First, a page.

More grumpy.

But then today I had a ray of hope and perspective shine down on me. These are typically quite rare when I am in this state. Usually I get pissed and get myself in trouble with everyone around me, or I disappear for 5 days. This ray of hope and perspective was a good one. I was reminded:

Choices. Responsibility.

Those are the two words of the moment. We all make choices. I don’t have to listen to Dirk. I choose to listen, I choose to get dropped, because the truth is, and I’ll be quite honest here, there are not a lot of female triathletes in the US that could drop me if I didn’t let them drop me. I know that in my heart. But I listen to Dirk because I have decided that this man can help me get better. He can help me break 10 at Kona, he can help me get stronger and faster.

I chose to be a leader, to train with others. I may get taken advantage of, or treated badly in that role. I have high expectations of those around me. These are all my choices.

I choose to eat healthy and locally. I want good food in the house, I want help making it. I choose to get my training done, to let other things slide when I have work to do. I chose these things.

Which leads me to RESPONSIBILITY.

I have to take responsibility for my choices. What happens to me in life is a direct result of the choices I have made. If I am grumpy, and that makes me feel like crap, well, I can change that. Don’t be grumpy, don’t feel like crap. If I get dropped, I can change that. Ride alone, ignore Dirk and do the dropping, be okay with getting dropped. They are all choices that can lead to different results.

Taking responsibility for my choices is crucial if I want to change the outcomes. Only when I feel responsible can I recognize that I am in control of different outcomes.

If I am overwhelmed I can make different choices that will free up time in my life. I can turn my coaching business into a reality show and kick someone off the island every week. I can have meals delivered. I can ride alone when I need to go slow. These are all options in front of me.


Sometimes I have to STOP and STEP BACK and reassess if my current choices are leading me in the direction I want to head. Maybe not. Maybe I have taken on too much and I am paying for that choice. The truth is I am the one that pays for my choices and I am alone in making them. I can’t expect others to help me with them, or to take responsibility for them. My results are my responsibility.

This is clearly the lesson of the season. I went one direction for a few years, and now, feeling the sense of freedom, I have gone in the other direction. I have to pull things back to the middle and that is going to require some different choices. Bottom line. And I’m okay with that.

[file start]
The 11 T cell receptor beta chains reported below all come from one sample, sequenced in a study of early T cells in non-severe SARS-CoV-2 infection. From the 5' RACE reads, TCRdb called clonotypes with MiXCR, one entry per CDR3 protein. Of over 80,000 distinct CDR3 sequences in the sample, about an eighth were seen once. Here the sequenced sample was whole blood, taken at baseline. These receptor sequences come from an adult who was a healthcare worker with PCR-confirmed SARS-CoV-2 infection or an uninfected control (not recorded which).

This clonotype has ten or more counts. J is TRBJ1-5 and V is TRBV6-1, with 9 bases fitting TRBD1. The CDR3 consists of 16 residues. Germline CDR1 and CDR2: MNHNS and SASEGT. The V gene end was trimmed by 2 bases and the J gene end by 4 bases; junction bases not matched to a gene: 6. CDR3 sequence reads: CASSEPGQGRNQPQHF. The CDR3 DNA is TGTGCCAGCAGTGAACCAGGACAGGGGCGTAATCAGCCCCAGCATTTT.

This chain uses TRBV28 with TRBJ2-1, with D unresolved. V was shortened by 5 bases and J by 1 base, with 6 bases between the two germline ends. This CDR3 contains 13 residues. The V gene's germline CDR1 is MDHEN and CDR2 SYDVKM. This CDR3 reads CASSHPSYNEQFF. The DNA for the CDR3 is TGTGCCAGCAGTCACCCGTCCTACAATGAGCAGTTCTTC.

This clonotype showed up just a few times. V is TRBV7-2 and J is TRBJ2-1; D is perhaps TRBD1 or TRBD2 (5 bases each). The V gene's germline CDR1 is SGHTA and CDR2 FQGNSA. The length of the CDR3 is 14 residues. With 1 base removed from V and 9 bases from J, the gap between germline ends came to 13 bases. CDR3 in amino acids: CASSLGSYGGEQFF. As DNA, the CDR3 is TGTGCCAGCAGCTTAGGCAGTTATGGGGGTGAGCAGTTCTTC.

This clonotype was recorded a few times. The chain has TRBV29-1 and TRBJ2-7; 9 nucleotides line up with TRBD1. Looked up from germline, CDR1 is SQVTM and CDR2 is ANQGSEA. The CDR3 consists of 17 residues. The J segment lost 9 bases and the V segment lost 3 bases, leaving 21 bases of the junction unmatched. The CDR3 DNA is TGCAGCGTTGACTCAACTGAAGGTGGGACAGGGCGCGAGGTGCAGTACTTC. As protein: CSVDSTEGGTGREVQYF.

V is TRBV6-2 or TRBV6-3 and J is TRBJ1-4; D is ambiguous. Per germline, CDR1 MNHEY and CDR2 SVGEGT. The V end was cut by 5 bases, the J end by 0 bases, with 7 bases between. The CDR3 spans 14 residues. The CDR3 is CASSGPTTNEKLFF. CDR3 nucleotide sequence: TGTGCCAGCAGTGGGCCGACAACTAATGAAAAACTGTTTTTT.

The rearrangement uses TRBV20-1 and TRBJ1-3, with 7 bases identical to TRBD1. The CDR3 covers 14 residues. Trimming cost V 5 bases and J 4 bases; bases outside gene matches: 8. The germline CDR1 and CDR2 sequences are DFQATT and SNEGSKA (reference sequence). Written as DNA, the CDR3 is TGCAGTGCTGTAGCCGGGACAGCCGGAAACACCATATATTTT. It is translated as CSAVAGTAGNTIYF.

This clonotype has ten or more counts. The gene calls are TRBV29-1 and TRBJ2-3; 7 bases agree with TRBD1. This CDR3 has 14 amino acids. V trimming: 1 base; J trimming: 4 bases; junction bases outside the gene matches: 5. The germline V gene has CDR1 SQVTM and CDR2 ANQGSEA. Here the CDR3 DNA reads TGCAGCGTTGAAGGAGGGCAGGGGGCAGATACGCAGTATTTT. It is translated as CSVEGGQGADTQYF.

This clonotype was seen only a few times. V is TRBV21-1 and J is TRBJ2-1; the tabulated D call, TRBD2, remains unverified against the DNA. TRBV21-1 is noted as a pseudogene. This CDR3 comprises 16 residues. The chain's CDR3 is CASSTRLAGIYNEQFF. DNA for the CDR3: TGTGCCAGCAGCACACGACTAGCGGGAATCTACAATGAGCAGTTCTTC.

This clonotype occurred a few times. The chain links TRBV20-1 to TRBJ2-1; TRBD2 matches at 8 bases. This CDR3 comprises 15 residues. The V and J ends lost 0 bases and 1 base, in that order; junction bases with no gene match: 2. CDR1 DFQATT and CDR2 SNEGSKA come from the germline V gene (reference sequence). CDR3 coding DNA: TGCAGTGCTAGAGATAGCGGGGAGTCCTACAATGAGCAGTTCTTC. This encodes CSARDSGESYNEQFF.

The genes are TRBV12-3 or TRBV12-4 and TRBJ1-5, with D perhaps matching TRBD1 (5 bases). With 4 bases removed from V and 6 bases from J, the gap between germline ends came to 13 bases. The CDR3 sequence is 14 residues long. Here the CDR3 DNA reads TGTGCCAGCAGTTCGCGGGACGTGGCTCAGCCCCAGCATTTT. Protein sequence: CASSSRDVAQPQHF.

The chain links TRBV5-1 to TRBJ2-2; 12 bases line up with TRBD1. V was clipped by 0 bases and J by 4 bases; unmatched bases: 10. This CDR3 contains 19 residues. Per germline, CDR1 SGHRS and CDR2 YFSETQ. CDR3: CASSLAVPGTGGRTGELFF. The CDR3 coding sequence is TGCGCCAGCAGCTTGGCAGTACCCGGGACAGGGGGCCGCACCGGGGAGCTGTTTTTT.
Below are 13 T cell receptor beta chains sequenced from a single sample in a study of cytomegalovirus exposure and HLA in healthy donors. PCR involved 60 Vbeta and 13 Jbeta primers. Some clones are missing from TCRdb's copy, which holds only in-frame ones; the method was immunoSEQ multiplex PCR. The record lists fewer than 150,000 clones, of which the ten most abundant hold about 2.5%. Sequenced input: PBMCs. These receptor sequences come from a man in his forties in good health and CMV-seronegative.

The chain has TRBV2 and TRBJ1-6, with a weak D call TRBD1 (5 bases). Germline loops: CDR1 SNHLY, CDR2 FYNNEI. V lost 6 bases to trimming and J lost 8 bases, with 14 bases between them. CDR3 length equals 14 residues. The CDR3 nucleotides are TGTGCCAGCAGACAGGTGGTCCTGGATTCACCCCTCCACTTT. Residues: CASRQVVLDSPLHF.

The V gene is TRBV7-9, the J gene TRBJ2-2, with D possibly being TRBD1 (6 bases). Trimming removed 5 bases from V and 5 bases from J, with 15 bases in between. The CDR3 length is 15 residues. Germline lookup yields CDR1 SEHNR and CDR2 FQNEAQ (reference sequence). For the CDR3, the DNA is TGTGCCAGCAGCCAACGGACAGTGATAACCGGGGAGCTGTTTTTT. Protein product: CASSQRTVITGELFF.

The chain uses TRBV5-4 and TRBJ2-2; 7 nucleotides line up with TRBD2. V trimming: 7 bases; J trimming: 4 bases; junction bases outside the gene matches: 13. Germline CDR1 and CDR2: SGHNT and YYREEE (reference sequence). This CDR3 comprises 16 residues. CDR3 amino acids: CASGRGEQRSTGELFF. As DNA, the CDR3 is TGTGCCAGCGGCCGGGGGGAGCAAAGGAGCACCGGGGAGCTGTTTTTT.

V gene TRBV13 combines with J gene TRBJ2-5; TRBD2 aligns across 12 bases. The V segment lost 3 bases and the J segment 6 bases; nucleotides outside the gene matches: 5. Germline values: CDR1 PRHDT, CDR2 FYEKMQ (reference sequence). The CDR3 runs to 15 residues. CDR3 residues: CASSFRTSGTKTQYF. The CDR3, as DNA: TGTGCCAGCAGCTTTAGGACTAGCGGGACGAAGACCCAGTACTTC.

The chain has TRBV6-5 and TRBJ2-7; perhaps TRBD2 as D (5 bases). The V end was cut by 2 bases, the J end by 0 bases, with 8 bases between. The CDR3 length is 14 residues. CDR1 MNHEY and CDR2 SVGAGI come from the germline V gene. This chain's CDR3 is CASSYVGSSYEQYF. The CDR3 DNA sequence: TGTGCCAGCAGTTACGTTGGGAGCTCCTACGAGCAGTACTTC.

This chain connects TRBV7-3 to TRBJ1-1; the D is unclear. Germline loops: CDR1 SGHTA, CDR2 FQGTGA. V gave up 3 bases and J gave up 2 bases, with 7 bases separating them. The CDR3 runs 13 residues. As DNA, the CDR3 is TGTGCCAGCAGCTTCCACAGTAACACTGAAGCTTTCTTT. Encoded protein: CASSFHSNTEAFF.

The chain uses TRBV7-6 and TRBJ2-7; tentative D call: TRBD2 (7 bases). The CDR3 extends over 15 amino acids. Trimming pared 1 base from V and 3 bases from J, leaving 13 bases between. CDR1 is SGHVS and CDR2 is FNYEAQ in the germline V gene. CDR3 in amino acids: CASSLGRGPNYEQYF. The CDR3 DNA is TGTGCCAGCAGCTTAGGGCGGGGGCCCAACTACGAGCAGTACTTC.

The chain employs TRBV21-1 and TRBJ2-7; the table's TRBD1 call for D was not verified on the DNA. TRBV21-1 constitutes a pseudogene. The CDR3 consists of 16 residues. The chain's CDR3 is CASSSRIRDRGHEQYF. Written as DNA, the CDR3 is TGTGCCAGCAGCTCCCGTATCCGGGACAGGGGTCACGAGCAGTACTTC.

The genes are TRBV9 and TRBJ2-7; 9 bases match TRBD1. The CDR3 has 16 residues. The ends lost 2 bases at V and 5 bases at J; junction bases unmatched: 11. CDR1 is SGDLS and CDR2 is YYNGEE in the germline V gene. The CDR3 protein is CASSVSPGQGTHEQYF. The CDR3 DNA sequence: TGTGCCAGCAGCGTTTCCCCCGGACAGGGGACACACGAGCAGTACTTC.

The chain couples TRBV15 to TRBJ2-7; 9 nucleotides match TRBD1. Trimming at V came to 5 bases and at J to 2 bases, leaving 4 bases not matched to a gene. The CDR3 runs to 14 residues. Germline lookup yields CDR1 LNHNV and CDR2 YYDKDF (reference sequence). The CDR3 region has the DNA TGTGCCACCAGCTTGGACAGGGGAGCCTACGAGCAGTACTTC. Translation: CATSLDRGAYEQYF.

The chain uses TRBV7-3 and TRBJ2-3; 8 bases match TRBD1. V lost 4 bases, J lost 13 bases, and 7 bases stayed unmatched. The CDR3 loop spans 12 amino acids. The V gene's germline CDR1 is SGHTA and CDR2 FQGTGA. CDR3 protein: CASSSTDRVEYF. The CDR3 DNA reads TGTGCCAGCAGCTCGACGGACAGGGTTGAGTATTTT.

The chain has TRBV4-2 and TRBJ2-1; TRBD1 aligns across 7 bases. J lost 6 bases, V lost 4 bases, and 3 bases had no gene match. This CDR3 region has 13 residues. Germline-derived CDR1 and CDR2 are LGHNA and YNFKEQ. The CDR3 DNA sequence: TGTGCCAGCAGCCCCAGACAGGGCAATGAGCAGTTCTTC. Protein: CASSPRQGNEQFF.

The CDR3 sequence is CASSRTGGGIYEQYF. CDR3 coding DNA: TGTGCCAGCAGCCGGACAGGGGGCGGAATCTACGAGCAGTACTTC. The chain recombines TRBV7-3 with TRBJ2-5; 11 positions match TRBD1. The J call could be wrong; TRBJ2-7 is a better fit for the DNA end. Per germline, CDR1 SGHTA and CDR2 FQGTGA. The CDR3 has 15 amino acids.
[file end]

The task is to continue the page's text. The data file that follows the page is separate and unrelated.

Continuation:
Rev3 Knoxville

Whirlwind! Craziness! This weekend was WILD!

On Friday Michelle and I were headed to Knoxville to Work for Rev3, but first we had a little 5 hour training ride with a 90 minute run off the bike. It was a hard training day, but there is no rest for the weary. We can sleep when we die! Fuel of choice after the 2 hour mark into the ride…Rice Krispie Treats…who needs gels, these work just as well!

Since United decided to pop us on a different flight and not tell us, we had an extra hour in the airport…in TERMINAL B…which is the best terminal…with shopping opportunities…which means…welll…I couldn’t resist a new pair of Oakleys. I have a problem…I do realize this. And yes, that’s us on the tarmac at DIA…because we flew in a teeny tiny plane, which makes PIC nervous. I did hold her hand in case you were wondering.

This was Rev3’s American season opener in Knoxville, Tennessee. BIG T! I always think of the movie Blind Side when I am here. I want to say I love Knoxville, and 2 years ago when I came here to race I had a blast. Last year I spent 90% of my time either in Worlds Fair Park at the timing truck, or in a truck delivering aid station supplies, and this year I spent 95% of my time in the bottom floor of a parking garage. But let me say….it’s the BEST parking garage I have ever had the pleasure of spending three days in!

This race Michelle and I were transition coordinators. No big, easy enough, we got this! Oh my LANTA…I am kidding. Ushering you all (yes I mean you all, I’m no longer a triathlete, after seeing how much work you all are, I QUIT) through the beast that is transition is no small feat.

The fact that you all don’t lose half your stuff is beyond me. Michelle and I were given a parking garage, and told where the swim exit was and the run start was…from there on out…we had to make magic!